SAN JOSE, Calif. (AP) — Back in December, the Pittsburgh Penguins looked like a lost team bound to miss the playoffs.
Sidney Crosby and the offense couldn’t score, the offseason acquisitions such as Phil Kessel and Nick Bonino had yet to click and coach Mike Johnston was fired.
Six months to the day after coach Mike Sullivan took over, the Penguins are champions again.
Led by Crosby’s dominant play on both ends of the ice, speed that opponents struggled to match and a rookie goaltender who showed an uncanny ability to bounce back from rare shaky performances, the Penguins won their second title of the Crosby era — seven years to the day after last holding the Cup.
“I have a greater appreciation this time around,” Crosby said. “At a young age, going back-to-back like we did, you just think it’s going to be an annual thing. With the core we have, you think everyone’s going to stay together, the team’s not going to change. But it does. That’s kind of the reality of playing hockey.”
The turnover this season was a major reason for the turnaround in fortunes after six straight years of playoff disappointments.
General manager Jim Rutherford acquired the entire “HBK line” of Carl Hagelin, Nick Bonino and Phil Kessel over the past 12 months, Matt Murray stepped in as goalie when starter Marc-Andre Fleury got hurt and rookies such as Conor Sheary and Bryan Rust delivered clutch playoff performances.
Throw in mainstays such as Evgeni Malkin and Kris Letang and the Penguins had the right ingredients to win it all.
But it all starts with Crosby, who set up Letang’s game-winner midway through the second period and Patric Hornqvist’s empty-netter that sealed the 3-1 victory over the San Jose Sharks on Sunday night that gave Pittsburgh its fourth title.
Despite not scoring a goal in the final, Crosby controlled the play with his committed defense, strong performance in the faceoff circle and playmaking ability that earned him the Conn Smythe trophy as playoff MVP.
“It places him up there with the greats of the game of all-time,” Sullivan said. “He’s that good in my mind. I’ve said all along here through the course of the playoffs, he’s deserving of the Conn Smythe. His numbers don’t indicate the impact he had on helping this team win, or the impact he had on a game-to-game basis. He was a great leader for our team.”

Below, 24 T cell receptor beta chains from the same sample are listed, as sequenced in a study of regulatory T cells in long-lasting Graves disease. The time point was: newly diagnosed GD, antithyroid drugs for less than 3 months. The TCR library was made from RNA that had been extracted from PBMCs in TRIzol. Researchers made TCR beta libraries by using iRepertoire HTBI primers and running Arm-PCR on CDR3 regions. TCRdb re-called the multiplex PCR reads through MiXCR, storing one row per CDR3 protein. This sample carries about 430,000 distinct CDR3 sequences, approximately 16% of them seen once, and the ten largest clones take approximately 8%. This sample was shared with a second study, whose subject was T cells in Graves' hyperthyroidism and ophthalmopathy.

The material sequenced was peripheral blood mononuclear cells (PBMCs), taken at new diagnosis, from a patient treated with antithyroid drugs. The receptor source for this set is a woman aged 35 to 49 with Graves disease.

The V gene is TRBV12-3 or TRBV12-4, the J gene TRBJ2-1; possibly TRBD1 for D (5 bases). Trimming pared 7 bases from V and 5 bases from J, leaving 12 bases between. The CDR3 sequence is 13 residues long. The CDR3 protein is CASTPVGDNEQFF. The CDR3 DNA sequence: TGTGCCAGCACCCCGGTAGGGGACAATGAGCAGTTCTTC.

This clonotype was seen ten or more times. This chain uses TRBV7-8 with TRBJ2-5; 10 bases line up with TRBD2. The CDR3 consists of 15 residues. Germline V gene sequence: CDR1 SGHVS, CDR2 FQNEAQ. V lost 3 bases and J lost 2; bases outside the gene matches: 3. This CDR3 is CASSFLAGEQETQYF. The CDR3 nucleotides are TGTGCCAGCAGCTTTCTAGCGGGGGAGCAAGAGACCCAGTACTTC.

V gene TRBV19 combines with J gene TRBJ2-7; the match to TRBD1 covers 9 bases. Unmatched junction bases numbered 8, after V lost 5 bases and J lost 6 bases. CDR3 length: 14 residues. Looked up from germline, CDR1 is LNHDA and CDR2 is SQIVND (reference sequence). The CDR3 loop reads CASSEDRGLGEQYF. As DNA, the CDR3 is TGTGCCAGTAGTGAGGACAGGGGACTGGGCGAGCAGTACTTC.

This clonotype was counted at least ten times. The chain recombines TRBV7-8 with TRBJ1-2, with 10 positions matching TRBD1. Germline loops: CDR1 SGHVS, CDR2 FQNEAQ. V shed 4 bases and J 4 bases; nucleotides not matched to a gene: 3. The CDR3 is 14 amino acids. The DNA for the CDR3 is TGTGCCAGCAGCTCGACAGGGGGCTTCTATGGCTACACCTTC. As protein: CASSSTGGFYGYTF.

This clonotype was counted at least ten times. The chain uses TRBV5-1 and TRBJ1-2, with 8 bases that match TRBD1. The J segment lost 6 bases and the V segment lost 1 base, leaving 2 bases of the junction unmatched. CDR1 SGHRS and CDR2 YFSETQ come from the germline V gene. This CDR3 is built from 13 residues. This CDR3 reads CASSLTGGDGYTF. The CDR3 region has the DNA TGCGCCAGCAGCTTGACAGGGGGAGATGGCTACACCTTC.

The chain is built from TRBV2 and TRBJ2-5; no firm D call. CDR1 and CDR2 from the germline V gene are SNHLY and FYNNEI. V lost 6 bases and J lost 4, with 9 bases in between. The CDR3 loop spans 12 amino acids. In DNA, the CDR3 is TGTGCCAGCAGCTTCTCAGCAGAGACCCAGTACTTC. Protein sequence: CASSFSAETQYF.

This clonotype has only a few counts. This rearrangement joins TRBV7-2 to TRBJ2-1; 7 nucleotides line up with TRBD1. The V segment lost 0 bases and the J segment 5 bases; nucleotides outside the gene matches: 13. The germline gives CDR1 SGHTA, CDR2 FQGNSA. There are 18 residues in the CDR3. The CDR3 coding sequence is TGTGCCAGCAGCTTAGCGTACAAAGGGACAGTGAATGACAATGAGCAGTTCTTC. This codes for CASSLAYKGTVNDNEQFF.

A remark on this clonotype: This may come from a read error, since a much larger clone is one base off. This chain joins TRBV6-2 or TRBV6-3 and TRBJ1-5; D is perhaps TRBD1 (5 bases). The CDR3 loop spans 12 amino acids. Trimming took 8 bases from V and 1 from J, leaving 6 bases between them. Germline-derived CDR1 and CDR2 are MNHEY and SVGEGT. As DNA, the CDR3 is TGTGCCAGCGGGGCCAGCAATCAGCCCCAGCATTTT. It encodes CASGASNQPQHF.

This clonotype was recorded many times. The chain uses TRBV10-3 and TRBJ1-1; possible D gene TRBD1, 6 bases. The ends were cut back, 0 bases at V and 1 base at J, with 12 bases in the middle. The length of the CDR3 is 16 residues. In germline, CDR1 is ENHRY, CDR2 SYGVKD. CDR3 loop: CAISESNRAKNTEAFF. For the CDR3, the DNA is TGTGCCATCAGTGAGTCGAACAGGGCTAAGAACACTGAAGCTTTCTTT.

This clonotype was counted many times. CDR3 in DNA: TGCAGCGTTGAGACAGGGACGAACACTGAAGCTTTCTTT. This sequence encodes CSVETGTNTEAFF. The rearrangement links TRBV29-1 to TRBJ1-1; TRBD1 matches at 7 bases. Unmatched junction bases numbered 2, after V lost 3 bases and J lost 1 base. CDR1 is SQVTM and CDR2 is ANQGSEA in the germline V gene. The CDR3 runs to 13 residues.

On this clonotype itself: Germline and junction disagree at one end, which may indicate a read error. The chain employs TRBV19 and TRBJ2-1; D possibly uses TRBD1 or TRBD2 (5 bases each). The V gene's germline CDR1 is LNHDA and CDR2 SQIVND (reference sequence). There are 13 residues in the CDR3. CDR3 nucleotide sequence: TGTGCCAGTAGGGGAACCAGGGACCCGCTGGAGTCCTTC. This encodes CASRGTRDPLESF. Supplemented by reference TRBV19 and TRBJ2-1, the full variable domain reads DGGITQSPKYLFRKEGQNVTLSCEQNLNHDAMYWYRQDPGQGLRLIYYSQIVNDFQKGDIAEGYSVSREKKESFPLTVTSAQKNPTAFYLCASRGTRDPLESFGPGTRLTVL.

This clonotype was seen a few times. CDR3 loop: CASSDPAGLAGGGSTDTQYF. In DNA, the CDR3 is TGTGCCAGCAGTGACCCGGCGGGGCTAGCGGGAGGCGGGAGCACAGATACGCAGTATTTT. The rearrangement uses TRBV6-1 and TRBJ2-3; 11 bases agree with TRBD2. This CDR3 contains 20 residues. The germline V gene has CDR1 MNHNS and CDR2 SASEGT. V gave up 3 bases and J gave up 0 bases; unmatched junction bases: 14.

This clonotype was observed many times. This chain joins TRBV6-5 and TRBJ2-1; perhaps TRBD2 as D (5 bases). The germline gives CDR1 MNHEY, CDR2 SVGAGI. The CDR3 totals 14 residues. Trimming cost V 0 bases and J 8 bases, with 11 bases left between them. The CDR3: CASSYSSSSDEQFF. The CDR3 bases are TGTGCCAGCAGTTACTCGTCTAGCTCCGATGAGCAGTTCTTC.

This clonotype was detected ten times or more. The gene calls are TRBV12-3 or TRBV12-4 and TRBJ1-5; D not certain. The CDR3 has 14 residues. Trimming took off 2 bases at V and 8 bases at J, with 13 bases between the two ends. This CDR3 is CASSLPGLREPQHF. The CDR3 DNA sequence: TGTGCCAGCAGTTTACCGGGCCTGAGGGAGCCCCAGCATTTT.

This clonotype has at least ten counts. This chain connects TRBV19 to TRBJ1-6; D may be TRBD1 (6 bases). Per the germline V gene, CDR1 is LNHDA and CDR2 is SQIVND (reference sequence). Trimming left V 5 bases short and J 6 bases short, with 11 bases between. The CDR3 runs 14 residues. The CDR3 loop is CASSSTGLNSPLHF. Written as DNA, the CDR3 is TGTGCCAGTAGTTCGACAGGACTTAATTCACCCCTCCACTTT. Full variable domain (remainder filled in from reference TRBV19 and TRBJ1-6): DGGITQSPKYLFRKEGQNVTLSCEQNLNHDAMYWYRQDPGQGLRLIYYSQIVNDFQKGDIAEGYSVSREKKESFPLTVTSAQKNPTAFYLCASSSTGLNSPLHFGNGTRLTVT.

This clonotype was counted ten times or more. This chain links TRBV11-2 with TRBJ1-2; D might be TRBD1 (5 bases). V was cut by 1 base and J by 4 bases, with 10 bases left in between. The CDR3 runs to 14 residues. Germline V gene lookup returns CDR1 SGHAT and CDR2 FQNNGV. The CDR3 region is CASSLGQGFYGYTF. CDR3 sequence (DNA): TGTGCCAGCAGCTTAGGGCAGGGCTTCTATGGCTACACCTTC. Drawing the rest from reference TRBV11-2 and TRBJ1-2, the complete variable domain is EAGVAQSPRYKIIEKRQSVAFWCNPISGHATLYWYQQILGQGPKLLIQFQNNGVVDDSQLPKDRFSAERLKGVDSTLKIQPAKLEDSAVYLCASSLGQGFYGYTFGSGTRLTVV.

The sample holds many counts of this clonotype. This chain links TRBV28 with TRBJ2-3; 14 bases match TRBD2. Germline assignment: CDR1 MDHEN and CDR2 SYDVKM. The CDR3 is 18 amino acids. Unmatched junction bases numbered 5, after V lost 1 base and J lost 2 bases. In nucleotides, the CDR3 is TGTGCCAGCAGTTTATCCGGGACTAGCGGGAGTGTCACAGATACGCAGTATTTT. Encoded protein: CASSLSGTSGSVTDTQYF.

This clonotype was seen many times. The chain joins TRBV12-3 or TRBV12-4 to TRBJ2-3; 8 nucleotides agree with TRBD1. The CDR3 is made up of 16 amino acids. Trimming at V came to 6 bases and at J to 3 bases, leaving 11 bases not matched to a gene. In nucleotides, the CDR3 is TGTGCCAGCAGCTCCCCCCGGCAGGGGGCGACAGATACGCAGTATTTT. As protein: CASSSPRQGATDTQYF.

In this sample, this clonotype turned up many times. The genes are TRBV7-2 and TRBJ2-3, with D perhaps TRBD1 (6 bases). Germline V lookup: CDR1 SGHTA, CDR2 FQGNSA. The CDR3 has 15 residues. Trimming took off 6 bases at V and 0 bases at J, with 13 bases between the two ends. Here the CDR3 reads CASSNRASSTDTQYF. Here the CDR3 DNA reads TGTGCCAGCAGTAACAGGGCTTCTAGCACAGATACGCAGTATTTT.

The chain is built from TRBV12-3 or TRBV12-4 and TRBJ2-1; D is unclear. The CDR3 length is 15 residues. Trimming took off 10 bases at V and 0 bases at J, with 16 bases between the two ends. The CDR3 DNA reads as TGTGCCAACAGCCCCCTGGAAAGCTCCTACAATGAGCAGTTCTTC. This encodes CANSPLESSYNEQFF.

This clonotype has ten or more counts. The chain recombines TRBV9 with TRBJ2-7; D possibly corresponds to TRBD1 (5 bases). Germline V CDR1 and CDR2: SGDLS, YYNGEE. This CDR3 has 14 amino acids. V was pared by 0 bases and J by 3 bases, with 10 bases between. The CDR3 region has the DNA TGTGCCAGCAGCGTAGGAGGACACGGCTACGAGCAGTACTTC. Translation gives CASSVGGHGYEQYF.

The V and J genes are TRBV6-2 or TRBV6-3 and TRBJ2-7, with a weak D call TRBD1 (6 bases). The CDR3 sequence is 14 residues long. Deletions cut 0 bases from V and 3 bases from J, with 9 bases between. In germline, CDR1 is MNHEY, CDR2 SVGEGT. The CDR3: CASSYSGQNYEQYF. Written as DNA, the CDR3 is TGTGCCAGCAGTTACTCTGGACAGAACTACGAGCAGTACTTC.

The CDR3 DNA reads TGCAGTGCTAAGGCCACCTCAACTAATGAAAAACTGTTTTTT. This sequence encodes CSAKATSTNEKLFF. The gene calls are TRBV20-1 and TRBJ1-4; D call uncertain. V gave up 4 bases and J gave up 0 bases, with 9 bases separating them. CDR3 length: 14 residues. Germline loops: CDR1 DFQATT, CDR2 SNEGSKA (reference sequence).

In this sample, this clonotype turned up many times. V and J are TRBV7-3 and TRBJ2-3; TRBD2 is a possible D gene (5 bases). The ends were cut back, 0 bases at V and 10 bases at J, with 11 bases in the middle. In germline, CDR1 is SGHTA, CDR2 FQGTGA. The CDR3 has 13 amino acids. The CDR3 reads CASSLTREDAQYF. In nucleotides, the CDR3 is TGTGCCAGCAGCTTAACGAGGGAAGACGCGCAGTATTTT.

Three nights after squandering a chance to become the first Pittsburgh team to win a title in front of the home fans in 56 years, the Penguins finished the job on the road just like they did in Minnesota (1991), Chicago (1992) and Detroit (2009) in past title runs.
The championship in Detroit was supposed to be the first of many for a team led by players like Crosby and Malkin. But a series of concussions cost Crosby almost an entire season and a half, and there were those playoff disappointments that included twice blowing 3-1 series leads. There was no second celebration in the Crosby era — until now.
“It’s so hard to win it year after year,” said Lemieux, who won back-to-back titles and Conn Smythe trophies as a player for Pittsburgh. “For them to be able to come through this year and win their second Cup is big. Hopefully there’s a few more for them.”
This didn’t seem as though it would be a season to remember back in early December. But the Penguins found their stride under Sullivan and took off in March.
“Everyone takes that personal, puts the responsibility on their shoulders to be better,” Crosby said. “I think individually and as a group we had high expectations, we knew we needed to be better. I thought we just slowly got better and better.”
Pittsburgh knocked off the New York Rangers in the first round, Presidents’ Trophy-winning Washington in round two and then rallied from a 3-2 series deficit to beat Tampa Bay in the Eastern Conference final.
The Penguins were in control for almost the entire final. They did not trail until Game 5 at home and responded to a strong push from San Jose in the clincher to avoid a decisive seventh game. Pittsburgh held San Jose to just one shot on goal in the first 19 minutes of the third period to preserve the one-goal lead. The Penguins sealed it when Crosby blocked a shot from Marc-Edouard Vlasic that set up Hornqvist’s empty-netter.
“In the playoffs, suddenly we thought we could beat any team,” Malkin said. “We tried to play the same game we played in 2009.”
Logan Couture scored the lone goal for the Sharks, who were making their first trip to the final in their 25-year history. Martin Jones made 24 saves and was San Jose’s best player for the series.
“The end is like hitting a wall,” coach Peter DeBoer said.
While the season ended in disappointment, it also was a bit of a breakthrough for Joe Thornton, Patrick Marleau and the rest of a franchise that had been known for playoff collapses, most notably in 2014 when the Sharks blew a 3-0 series lead in the first round to Los Angeles.
“We thought we had the team, going through the teams we did in the West,” Thornton said. “It’s just tough right now.”